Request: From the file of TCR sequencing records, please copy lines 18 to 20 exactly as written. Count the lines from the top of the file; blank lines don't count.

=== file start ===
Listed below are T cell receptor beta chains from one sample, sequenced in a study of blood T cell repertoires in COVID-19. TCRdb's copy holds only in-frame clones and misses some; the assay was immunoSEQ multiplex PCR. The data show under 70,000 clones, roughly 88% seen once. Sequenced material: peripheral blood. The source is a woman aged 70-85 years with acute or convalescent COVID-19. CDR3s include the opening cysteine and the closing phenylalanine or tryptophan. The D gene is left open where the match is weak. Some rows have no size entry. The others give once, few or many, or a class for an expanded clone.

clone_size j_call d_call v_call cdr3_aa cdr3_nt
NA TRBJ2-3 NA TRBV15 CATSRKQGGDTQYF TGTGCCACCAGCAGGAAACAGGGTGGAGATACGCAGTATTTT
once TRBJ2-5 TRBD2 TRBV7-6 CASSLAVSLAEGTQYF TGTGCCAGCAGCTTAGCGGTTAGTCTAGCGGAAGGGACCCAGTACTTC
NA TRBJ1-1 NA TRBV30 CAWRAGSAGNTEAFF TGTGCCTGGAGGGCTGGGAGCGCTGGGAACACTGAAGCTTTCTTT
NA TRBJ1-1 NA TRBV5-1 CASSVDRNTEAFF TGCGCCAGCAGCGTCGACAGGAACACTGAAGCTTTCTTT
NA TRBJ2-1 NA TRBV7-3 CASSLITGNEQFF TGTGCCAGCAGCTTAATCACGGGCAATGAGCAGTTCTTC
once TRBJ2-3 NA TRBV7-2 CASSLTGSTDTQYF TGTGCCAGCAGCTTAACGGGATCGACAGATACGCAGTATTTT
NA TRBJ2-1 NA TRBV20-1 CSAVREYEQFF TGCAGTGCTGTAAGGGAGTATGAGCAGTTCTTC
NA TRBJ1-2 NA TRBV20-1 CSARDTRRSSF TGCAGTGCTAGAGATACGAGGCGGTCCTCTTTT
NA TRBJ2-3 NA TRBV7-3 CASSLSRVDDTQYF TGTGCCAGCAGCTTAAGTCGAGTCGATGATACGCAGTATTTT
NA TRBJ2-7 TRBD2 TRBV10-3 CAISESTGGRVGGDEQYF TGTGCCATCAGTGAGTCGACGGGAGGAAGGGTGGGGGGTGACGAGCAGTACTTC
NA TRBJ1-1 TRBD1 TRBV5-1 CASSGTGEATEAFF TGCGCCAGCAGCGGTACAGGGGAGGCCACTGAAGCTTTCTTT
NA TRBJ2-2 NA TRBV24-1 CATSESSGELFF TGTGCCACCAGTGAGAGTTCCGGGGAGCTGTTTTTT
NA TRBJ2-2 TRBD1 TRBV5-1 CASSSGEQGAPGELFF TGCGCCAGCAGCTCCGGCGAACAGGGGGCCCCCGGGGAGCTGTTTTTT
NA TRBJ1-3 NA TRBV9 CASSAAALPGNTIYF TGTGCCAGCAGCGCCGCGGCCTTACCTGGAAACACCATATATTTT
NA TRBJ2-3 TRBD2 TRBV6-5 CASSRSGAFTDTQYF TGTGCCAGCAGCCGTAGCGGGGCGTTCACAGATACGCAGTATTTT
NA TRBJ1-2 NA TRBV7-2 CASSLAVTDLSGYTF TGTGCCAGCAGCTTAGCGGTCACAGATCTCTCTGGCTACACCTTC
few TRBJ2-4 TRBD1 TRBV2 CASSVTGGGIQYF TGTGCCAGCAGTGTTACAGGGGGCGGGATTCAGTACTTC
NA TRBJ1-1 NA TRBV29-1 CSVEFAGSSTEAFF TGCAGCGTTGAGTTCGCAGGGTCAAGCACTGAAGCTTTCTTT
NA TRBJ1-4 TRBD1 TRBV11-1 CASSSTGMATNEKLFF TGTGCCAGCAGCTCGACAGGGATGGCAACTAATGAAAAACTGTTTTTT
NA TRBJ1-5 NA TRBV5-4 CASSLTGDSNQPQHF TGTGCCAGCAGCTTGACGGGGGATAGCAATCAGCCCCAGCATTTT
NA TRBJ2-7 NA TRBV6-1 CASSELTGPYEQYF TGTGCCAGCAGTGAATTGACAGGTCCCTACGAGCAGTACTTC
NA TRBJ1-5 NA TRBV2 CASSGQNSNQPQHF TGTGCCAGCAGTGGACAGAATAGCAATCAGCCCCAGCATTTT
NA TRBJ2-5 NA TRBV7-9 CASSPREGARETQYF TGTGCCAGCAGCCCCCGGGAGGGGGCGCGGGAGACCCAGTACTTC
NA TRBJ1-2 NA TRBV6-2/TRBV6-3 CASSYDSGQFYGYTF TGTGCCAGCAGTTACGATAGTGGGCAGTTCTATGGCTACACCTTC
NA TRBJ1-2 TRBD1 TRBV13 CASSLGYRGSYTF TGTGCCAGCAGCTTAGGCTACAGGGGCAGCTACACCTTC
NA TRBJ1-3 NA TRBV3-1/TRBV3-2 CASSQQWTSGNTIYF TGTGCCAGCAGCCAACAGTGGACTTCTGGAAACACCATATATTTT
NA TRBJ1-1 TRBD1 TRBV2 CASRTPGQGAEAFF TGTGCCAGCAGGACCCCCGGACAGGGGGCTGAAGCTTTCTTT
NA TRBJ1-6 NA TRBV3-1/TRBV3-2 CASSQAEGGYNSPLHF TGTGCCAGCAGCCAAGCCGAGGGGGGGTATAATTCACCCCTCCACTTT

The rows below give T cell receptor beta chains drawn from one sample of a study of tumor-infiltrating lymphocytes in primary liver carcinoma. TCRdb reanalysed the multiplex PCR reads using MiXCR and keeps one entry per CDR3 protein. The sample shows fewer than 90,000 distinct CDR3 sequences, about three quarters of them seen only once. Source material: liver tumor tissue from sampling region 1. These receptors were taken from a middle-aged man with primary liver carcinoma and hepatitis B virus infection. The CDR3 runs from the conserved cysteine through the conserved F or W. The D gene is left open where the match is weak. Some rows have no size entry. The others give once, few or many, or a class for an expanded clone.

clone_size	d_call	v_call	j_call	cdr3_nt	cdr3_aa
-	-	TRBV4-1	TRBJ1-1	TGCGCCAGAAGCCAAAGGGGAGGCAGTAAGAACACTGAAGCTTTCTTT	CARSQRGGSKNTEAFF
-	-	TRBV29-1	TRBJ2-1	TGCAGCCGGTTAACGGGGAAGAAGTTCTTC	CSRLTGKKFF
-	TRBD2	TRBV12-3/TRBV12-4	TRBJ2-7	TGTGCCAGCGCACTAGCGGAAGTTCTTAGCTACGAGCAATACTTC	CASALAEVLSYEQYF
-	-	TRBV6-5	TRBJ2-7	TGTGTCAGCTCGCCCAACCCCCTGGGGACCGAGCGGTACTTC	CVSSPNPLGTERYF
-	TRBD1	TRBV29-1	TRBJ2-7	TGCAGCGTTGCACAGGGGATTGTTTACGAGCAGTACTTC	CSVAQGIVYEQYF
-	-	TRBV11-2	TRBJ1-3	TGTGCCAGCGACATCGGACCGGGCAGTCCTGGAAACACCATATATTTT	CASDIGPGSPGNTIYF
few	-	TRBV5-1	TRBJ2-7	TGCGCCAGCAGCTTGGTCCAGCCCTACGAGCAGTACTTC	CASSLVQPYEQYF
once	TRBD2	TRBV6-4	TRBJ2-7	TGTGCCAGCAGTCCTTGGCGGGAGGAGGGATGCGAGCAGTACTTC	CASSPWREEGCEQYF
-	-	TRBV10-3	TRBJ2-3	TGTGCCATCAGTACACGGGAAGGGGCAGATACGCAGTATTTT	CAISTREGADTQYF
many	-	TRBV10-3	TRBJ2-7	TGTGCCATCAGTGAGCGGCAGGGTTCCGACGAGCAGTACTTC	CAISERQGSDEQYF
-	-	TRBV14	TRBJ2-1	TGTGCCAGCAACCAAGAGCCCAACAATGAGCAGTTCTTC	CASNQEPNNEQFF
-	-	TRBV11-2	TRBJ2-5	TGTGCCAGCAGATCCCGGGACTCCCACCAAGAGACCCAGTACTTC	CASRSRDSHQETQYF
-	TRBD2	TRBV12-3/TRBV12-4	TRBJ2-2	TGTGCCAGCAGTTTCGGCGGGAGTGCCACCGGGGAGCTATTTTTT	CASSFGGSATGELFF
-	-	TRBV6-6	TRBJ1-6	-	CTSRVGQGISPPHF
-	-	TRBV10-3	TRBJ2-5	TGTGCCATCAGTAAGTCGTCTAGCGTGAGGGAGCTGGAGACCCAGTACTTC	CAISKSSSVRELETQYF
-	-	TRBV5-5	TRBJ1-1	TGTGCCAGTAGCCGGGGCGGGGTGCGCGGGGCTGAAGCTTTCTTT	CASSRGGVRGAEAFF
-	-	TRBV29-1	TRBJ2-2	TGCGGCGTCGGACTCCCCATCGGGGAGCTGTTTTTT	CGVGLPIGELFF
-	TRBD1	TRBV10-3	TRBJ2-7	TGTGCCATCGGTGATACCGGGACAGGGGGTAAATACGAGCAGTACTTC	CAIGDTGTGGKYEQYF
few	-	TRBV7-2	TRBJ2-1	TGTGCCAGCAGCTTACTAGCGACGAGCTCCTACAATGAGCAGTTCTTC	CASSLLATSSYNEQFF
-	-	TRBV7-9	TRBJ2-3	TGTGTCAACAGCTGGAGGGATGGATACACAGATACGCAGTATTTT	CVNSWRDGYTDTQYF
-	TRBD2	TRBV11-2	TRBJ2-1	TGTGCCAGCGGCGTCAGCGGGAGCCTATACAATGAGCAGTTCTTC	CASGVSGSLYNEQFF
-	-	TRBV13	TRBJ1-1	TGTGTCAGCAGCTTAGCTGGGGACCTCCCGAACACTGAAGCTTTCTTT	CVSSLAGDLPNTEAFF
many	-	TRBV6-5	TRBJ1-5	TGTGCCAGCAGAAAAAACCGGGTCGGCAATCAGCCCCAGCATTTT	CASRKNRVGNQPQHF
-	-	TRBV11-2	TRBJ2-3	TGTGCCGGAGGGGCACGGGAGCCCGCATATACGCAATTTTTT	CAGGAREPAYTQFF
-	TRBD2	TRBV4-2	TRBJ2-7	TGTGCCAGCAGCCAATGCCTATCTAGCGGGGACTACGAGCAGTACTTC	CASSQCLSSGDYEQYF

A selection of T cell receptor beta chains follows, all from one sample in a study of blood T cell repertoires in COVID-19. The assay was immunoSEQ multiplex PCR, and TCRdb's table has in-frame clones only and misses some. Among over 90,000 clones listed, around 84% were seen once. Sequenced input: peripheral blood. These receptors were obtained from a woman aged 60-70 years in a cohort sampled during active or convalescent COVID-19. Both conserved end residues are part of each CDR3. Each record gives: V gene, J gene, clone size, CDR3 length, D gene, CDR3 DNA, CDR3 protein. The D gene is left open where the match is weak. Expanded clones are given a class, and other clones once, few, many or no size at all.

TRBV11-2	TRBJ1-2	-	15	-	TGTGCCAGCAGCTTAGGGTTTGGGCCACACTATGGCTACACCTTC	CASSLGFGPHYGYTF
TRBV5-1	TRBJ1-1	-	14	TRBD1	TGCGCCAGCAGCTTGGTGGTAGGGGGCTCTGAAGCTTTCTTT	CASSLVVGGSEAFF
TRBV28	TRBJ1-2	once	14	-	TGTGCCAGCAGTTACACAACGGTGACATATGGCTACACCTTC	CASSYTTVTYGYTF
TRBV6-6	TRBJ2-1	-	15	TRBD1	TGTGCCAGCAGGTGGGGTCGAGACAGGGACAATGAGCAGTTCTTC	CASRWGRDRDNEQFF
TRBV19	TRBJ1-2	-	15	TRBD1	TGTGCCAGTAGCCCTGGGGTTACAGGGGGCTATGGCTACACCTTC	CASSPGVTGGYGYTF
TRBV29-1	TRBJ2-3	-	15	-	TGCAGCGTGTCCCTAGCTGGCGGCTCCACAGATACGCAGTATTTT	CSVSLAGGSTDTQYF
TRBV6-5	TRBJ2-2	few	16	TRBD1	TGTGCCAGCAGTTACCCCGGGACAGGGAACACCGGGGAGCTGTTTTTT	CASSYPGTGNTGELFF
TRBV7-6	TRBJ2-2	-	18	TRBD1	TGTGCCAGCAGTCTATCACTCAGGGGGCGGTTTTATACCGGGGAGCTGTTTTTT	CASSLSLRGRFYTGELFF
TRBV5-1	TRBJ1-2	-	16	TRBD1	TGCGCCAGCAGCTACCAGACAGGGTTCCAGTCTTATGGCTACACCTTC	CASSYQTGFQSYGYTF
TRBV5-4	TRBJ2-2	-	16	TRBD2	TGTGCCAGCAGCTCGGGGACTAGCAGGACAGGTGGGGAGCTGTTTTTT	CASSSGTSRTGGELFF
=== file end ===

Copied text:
NA TRBJ1-2 NA TRBV7-2 CASSLAVTDLSGYTF TGTGCCAGCAGCTTAGCGGTCACAGATCTCTCTGGCTACACCTTC
few TRBJ2-4 TRBD1 TRBV2 CASSVTGGGIQYF TGTGCCAGCAGTGTTACAGGGGGCGGGATTCAGTACTTC
NA TRBJ1-1 NA TRBV29-1 CSVEFAGSSTEAFF TGCAGCGTTGAGTTCGCAGGGTCAAGCACTGAAGCTTTCTTT